Two Luxembourg Entrepreneurs Secure Spot At Y Combinator

From left to right: Louis Jordan and Benjamin King, co-founders of Quary (Photo © Albert Law)

With their latest venture Quary, Louis Jordan and Benjamin King landed themselves a spot in one of California’s most prestigious incubators.

In the bustling arena of startups, competition is fierce, yet the two talented entrepreneurs from Luxembourg are unafraid to step into the ring.

“I was in Bangkok at the time, and Ben was on holiday. We filled in the application form, and boom! We got a call from Y Combinator for a meeting,” said Louis Jordan, Co-Founder of Quary.

While Luxembourg has many incubators that are paving the way for startups and entrepreneurs alike, it’s rare that local startups make it to California, and are admitted into Y Combinator

The Y Impact

Founded in 2005 by Paul Graham, Jessica Livingston, Robert Morris, and Trevor Blackwell, Y Combinator stands as one of the world’s most prestigious and influential startup incubators. Headquartered in Silicon Valley, Y Combinator has played a pivotal role in shaping the startup ecosystem, running a highly competitive and intensive accelerator program. 

Y Combinator’s success stories include tech industry giants such as Dropbox, Airbnb, Stripe, and Reddit, showcasing its immense impact on the startup landscape. Being admitted into Y Combinator is a significant milestone for a startup. 

From ISL To Quary

Co-founders of Quary, Louis Jordan (24) and Benjamin King (28), from Luxembourg, embarked on their startup journey after meeting in high school. Louis Jordan grew up in Hesperange, where he went to the International School of Luxembourg and met Co-Founder Benjamin King. “At that age, groups were divided into two, and we both fell into the tech and trendy group,” said Jordan. 

After graduating high school in Luxembourg, they pursued computer science degrees in the United Kingdom, with King already forming his first Tumelo. Both King and Jordan held summer jobs at SES – Société Européenne des Satellites in Betzdorf. While employed at Amazon, Jordan contacted King, who was CTO at the time, leading to the birth of Quary.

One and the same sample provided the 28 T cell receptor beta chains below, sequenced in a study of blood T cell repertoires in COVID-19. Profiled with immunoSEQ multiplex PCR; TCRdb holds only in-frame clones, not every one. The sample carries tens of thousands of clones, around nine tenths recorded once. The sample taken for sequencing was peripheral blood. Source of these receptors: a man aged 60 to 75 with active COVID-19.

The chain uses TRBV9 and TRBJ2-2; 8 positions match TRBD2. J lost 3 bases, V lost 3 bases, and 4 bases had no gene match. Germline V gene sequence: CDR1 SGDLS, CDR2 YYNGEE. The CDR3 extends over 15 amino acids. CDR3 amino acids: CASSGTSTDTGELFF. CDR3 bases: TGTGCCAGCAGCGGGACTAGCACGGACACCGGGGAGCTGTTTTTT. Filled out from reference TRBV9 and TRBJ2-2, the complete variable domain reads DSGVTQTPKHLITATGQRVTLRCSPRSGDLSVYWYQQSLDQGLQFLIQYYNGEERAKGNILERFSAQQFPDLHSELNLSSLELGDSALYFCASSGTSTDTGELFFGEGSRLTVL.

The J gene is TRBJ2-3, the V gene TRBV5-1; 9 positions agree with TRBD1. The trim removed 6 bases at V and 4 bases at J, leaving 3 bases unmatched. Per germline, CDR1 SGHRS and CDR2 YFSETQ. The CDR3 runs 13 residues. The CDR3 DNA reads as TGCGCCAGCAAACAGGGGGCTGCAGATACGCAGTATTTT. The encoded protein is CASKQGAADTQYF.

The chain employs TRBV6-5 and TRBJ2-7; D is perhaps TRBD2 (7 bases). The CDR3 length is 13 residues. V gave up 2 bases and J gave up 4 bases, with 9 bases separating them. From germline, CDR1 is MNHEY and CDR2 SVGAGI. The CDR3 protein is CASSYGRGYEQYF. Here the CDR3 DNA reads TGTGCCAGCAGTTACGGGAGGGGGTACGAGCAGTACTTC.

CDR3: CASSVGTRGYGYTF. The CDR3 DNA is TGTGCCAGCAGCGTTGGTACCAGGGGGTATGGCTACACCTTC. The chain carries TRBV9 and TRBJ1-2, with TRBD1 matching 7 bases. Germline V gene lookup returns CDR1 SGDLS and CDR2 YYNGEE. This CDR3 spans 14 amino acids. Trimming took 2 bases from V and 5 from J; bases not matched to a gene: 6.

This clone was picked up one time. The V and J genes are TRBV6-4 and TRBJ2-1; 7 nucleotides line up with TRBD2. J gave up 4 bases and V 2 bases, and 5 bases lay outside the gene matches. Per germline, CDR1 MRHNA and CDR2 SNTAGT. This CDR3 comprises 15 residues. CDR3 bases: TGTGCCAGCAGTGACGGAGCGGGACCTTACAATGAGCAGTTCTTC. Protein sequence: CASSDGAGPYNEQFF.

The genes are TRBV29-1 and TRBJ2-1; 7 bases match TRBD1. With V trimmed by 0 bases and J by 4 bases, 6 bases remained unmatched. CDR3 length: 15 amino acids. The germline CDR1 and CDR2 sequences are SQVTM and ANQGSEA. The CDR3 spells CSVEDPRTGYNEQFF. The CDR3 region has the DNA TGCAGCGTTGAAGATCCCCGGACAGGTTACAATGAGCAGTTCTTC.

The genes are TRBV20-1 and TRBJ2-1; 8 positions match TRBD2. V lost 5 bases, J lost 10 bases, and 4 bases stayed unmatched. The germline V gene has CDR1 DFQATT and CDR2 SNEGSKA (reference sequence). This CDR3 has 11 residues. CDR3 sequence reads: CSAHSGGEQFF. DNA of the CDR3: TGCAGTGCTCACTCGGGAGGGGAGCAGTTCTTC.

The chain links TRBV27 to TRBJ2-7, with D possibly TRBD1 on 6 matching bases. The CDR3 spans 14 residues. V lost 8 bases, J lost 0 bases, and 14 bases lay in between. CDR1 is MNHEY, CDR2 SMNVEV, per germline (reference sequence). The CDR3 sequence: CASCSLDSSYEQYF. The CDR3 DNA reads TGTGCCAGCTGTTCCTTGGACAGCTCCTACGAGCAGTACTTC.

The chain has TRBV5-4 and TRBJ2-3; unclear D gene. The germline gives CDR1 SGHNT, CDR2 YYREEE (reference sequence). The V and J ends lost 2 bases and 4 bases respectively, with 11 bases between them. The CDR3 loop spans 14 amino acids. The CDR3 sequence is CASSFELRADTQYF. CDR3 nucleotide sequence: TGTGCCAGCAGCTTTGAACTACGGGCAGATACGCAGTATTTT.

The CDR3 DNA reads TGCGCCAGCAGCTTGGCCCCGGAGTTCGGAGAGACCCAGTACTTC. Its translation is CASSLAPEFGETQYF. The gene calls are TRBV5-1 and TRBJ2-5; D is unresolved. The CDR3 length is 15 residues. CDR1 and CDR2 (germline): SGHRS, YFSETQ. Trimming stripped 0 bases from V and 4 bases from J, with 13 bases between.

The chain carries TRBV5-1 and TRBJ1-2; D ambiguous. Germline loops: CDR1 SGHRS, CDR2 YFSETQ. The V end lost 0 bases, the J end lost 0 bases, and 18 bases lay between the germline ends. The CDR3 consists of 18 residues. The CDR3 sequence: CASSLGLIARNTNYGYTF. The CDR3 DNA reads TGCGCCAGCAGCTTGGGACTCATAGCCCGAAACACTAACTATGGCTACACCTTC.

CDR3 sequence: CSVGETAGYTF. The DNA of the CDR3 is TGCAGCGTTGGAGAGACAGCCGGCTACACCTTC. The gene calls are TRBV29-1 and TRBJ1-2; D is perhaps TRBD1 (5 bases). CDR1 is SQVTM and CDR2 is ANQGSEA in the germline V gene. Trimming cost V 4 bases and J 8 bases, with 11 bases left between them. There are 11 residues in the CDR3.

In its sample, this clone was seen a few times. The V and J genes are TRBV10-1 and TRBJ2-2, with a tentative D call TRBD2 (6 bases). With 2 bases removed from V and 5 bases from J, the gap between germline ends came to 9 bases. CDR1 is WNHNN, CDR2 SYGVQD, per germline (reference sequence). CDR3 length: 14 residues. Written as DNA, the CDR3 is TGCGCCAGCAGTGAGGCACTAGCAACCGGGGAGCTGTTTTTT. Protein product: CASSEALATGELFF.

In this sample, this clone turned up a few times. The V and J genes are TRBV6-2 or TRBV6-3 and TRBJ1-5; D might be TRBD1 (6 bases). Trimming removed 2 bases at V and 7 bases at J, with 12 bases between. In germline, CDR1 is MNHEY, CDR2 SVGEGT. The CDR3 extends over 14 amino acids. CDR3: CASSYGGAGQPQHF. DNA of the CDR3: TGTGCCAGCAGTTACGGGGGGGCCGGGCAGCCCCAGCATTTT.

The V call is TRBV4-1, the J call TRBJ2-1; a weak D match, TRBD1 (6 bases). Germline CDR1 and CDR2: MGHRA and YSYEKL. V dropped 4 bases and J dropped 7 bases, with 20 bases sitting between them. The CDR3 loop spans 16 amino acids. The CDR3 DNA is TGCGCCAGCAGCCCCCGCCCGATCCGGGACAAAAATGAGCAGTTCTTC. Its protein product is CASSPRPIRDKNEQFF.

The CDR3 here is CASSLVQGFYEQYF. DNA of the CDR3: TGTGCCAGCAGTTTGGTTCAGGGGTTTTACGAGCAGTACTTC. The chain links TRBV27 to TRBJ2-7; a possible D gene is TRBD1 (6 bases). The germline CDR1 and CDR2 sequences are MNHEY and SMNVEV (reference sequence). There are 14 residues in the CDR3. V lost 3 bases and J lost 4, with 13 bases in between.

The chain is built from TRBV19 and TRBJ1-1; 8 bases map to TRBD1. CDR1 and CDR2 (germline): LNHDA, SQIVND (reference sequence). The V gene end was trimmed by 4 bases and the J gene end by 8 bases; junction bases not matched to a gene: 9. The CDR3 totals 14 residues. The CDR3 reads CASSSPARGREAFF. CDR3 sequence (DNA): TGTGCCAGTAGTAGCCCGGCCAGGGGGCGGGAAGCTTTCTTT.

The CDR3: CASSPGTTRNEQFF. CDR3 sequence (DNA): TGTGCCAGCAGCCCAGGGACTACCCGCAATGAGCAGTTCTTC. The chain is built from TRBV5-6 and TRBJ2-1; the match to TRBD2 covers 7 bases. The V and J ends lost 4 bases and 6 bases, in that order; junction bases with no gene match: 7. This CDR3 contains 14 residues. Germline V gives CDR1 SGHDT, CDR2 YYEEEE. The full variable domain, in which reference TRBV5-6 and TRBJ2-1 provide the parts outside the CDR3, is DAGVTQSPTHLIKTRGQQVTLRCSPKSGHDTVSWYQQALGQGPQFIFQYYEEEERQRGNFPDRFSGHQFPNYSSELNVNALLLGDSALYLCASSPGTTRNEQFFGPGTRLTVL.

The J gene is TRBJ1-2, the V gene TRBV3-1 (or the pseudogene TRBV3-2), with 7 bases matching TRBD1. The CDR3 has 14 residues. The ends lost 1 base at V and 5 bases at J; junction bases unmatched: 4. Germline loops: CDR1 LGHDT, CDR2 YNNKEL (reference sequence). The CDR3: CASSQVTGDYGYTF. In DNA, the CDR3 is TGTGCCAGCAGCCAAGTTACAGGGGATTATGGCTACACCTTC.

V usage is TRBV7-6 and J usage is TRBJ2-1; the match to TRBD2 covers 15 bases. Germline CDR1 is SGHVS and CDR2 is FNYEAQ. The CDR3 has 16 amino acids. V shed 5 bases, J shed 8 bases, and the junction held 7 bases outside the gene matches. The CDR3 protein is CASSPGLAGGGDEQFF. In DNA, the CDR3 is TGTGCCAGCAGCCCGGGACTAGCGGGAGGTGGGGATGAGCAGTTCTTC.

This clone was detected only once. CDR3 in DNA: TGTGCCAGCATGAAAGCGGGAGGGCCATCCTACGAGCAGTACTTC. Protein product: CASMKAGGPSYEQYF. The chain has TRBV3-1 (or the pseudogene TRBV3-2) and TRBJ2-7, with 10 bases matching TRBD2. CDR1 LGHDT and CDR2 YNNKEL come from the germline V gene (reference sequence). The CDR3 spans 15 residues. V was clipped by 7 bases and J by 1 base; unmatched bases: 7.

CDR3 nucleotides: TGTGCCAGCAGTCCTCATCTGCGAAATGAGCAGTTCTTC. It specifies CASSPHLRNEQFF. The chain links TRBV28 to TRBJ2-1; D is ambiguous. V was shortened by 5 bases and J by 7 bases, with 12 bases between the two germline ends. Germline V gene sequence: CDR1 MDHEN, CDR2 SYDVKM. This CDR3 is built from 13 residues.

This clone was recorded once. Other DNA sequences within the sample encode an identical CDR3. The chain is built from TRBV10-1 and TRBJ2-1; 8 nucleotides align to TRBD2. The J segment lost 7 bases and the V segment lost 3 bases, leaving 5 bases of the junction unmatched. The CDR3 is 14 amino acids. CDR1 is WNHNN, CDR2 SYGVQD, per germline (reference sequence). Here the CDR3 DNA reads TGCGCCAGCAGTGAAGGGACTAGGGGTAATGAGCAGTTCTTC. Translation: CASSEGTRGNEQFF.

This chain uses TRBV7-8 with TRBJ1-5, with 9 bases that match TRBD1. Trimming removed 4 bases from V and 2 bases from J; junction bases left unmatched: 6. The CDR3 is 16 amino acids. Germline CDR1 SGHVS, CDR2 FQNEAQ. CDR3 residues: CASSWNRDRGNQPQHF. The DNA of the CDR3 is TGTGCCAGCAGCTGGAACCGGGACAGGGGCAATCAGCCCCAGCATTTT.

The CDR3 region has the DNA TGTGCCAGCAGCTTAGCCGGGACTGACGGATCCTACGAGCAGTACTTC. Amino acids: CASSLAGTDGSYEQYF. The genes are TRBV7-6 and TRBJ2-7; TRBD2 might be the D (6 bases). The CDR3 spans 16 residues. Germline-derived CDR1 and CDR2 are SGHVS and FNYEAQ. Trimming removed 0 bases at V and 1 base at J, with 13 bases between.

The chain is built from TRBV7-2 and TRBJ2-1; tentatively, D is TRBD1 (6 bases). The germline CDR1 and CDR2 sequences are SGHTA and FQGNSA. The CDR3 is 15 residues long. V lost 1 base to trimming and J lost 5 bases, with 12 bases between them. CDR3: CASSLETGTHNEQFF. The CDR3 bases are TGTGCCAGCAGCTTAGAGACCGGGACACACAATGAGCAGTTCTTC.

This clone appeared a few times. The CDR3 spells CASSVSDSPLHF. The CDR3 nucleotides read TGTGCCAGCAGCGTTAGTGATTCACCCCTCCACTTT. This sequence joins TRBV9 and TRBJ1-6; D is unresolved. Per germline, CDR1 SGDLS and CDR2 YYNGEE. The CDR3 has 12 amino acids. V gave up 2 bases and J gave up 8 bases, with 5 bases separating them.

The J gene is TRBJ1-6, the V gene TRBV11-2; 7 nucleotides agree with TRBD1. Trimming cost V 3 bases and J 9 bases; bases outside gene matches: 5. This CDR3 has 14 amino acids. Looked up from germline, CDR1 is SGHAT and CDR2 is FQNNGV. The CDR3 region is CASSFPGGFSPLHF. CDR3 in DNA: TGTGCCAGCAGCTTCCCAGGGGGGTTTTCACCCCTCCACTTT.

While there is competition, Quary has a unique value proposition, which got us to Silicon Valley, as our solution does not require languages specific to Python.

Louis Jordan, co-founder of Quary

Unravelling Middle Data 

When asked what makes Quary unique, Jordan stated: “People like me and people that aren’t data engineers can start performing transformations on data, which translates into profit opportunities, from something in a table to insight.

Quary distinguishes itself by enabling non-data engineers to perform data transformations, translating raw data into profit indicators. Quary aims to redefine data management by emphasising speed, confidence, and accessibility, while transforming collective insight discovery into a profitable user-friendly experience.

Y Combinator Treats

Beyond receiving pre-seed funding of $500,000 in exchange for 6% equity, Quary founders Louis Jordan and Benjamin King have experienced several benefits through Y Combinator. Admitted into a retreat in Sonoma with 300 other companies, renowned speakers, and mentors, they are surrounded by tech-influential entities. Networking with influential figures, such as a co-founder of Airbnb, has accelerated their journey, showcasing the significance of Y Combinator in the startup landscape.

“Just the other day, during our Sonoma retreat, we were able to interact with influential figures, like one of the founders of Airbnb,” said Jordan.

During their short time in Silicon Valley, Jordan and King are in talks with customers, and are well on their way to acquiring business in the banking sector. As they prepare for their demo day in two months at Y Combinator, King and Jordan are constantly presenting their platform to stakeholders and potential clients.

Being there and seeing my father as a part of that scene inspired me to start. 

Louis Jordan, co-founder of Quary

Luxembourg As Inspiration

While there are differences between Y Combinator, and the several incubators of Luxembourg, Jordan credits much of his success to being a part of the start-up scene in Luxembourg. Previously engaging with House of Start-ups, and the LHoFT, has motivated his journey.

Jordan adds that the startup scene needs more “community” meet-ups, with a startup and technology aspect. “Back then we bootstrapped, focusing on scaling, whereas today we are looking into artificial intelligence. We had previously applied to Fit 4 Start in Luxembourg, and made it to the final interview, but weren’t where we are today in recognising the importance of community,” said Jordan.

While many start-ups focus on product development through shared spaces and API, artificial intelligence will take center stage for Quary. Louis Jordan emphasises continuous efforts to enhance their product’s customer-friendliness through AI integration. Quary’s goal is to make data utilisation accessible even to customers without engineering teams.

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